He continued, “The problem is that I cannot, at this time, detain you, because the MTA is the issuing authority, and theirs is out of my jurisdiction. I legally do not have the right to arrest you.”
“MTA” and “cannot arrest” are the only two statements he made that actually registered with my brain and were processed. M-motherfucking-T-A!!! And all of a sudden, I remembered what that was: the bloody Los Angeles SUBWAY SYSTEM!
Of course, the officer wasn’t finished passing off his own sentencing:
“I’m going to write you a ‘fix-it’ ticket so that you’ll have a court date where you can settle your warrant.”
Dammit! My past finally did come back to haunt me. That bloody fucking no-drinking-water-on-the-subway ticket finally came back to bite me in the ass! Bastard law enforcement!
Turns out the lovely Metro had issued a call for my arrest in 2002 when I initially didn’t come to court to deal with my fine. After all those years of having an outstanding warrant, the MTA also racked up my bail amount. By the time the officer pulled me over and made me aware of my six-year-old warrant, my bail amount had risen to $860! I knew then and there that I would have to go to court to fight.
About forty days later, I had my day with the law. I watched as a countless number of subway ticket fare-evaders were issued very mild sentences by the judge who was presiding over that particular court. Ironically, I felt like I was in good hands. When His Honor finally called my name, I was nervous. I certainly couldn’t afford $860 worth of bail money, yet I was certainly guilty of my crimes. Stupid, ignorant, dumbass, rule-breaking crimes.
I took a deep breath and marched up to the little wooden fence area that stood between myself, the bailiff, and the judge. I had watched as a series of my other fellow accused testified that they were guilty, and I had seen the judge give them mercy with a lessened sentence.
So when the judge asked me for my plea, I knew I could say nothing other than:
“Guilty, Your Honor.”
Hoping he wouldn’t throw the book at me or charge me some absurd amount, I kind of held my breath, waiting to see what would come out of his mouth.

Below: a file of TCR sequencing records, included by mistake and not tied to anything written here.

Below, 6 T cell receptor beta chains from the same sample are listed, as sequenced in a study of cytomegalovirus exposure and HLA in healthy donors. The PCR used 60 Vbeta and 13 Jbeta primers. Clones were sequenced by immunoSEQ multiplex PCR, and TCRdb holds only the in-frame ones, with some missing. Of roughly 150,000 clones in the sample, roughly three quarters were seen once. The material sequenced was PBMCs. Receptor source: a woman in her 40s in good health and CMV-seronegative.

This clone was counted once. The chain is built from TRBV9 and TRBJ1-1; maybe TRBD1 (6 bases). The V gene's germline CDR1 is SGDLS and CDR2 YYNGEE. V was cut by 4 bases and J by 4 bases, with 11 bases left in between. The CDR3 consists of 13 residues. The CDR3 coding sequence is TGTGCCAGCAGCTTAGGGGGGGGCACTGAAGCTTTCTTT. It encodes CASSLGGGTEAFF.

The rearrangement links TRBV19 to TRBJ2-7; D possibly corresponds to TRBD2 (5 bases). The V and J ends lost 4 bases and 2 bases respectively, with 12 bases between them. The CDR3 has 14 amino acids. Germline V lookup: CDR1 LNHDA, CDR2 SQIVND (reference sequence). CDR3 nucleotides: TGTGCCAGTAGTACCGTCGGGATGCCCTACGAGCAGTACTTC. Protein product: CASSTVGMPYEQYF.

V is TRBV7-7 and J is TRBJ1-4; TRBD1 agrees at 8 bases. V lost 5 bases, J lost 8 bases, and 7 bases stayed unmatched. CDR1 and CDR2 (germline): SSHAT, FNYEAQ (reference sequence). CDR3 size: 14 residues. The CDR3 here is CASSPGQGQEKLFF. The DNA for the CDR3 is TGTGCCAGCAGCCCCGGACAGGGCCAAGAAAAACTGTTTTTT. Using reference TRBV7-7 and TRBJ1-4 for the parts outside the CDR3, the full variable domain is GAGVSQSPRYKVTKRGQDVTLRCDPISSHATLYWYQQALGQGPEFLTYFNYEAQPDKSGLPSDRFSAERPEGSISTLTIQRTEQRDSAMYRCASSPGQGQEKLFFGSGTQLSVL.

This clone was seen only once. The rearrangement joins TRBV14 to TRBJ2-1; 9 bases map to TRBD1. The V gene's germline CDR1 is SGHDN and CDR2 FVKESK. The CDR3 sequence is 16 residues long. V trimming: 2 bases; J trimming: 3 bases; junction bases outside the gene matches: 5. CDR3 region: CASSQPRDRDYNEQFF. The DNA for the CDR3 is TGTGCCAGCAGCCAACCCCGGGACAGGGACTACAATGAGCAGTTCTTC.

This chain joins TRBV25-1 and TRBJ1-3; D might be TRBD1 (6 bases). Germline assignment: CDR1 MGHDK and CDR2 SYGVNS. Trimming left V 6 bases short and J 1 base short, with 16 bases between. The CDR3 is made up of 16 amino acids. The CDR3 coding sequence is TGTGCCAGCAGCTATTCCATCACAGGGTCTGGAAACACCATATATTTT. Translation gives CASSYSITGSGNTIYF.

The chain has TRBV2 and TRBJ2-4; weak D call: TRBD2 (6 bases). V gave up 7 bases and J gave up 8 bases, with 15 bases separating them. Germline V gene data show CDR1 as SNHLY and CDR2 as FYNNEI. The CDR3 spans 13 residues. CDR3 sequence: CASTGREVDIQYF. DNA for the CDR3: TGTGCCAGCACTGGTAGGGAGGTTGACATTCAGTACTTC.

“Let’s see,” the judge began, batting his eye lashes and running his hand through his short gray hair. He seemed like a pleasant old white man, not unlike my grandfather, and I was channeling the shit outta some grandfather/grandson chi.
I tried with my pretty, little blue eyes to give him my best doe-eyed look of innocence so that maybe he would rule in my favor as well. He did a fair bit of reading over my ticket before his old blue eyes, behind somewhat thick glasses, met mine.
“Drinking water on the train, eh?”
“Yes, sir,” I murmured under my breath.
“You know you aren’t supposed to have any food or drink down in the subway, don’t you, son?”
YES! I thought. A corollary between myself and this ol’ codger. Calling me ‘son’ was surely a sign that he had warmed up to me a bit!
“I know that now, sir,” is all I responded back. I crossed my fingers.
He examined the paper-work in front of him for several more minutes before looking up at me.
“Because this is your first offense in my court and because the officer isn’t present to testify, I have no other choice but to dismiss your case. I’ll need $23 in court fees, payable at the window outside.”
At first, I don’t think I really understood him.
“Huh?” I questioned aloud.
“You’re free to go, son. Pay your court fees at the front window, and you are free to go.”
I couldn’t believe it!
Not to get myself too excited, I walked up outta that courtroom, into the hallway, and up to the court clerk window. I showed her my paper work and had my sentence re-verified by the clerk when she said:
“All right, that’ll be $23 please.”
That was that. Somehow, by the sheer grace of God, I ducked out of pretty much any and all responsibility for my actions and paying nearly a grand for my freedom.
What’s the lesson I learned from all of this? Fuck stupid laws. Some laws, and not just for me, were meant to be broken. But sometimes you’ve got to wait a few years before relieving yourself of the trouble you got into by breaking that law in the first place. Or else you’ve got to stand up against the law and fight for your right to party!
more by KOELEN ANDREWS
photograph by Tatiana Lapina